Gatti, the city engineer, said he was shocked when he first visited the Cemetery Avenue Bridge and saw the wooden pedestrian railing that replaced the original metal structure. Large openings posed a safety risk by any standard, he said. “He does not respect any code.”
The bridge is decorated with graffiti and littered with rubbish and has never been repainted since its construction. This is another point of contention between the city and CSXT.
CSXT says it has spent more than $600,000 since 2015 to repair the bridge, including fixing corrosion and punctures in the vertical steel walls separating vehicles from pedestrians. He replaced the floor system components that were damaged and bent underneath by a train strike. He also repaired part of the concrete deck.
Upon completion, CSXT engineers informed the city that the bridge no longer required a 14-ton load limit, but the city still posted signs prohibiting heavy trucks. This too is a point of contention.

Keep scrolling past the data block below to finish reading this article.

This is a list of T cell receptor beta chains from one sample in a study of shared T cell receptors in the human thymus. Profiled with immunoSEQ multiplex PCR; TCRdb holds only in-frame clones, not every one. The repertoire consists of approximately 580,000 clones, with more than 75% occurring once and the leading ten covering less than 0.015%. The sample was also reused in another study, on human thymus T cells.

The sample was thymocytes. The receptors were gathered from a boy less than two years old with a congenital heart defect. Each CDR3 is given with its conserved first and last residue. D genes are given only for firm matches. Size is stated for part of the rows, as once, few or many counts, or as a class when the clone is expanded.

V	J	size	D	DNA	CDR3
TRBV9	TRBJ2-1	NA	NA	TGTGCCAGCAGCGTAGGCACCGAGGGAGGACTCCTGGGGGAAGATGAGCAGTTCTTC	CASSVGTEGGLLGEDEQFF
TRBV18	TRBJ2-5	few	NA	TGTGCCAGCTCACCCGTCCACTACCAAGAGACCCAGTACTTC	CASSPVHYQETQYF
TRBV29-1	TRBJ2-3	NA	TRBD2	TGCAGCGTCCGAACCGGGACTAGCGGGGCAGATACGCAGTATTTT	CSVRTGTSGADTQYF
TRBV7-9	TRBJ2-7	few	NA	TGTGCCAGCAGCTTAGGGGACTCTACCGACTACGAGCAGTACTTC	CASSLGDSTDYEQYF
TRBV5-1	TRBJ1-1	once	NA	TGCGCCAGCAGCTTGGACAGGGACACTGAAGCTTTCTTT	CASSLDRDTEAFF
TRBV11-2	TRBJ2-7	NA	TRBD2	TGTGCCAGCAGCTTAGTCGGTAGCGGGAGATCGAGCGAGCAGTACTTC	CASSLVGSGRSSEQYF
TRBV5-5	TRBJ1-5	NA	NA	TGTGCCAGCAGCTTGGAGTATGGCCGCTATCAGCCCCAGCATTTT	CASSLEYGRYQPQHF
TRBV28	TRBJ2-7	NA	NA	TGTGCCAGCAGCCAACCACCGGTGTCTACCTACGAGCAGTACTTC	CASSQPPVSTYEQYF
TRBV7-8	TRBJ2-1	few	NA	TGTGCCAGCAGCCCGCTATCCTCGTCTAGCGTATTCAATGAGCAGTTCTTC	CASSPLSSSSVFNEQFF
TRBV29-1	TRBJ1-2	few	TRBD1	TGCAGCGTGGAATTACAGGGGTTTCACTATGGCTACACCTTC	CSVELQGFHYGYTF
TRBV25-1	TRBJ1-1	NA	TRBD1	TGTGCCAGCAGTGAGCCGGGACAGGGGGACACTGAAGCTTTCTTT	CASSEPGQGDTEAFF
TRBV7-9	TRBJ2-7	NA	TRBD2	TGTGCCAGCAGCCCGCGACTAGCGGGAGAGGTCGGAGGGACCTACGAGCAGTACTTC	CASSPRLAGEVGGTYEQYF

A confidential inspection report revealed further flaws, many of which are blacked out in the public version filed with the PUC. When the commission’s order becomes final — and it could take months or years if CSXT appeals — the railroad will have seven days to address the highest repair priorities and six months to resolve others. problems.
The city has two months after the completion of CSXT work to repair the approaches to the bridge. The city said it is committed to fulfilling its responsibilities as soon as possible.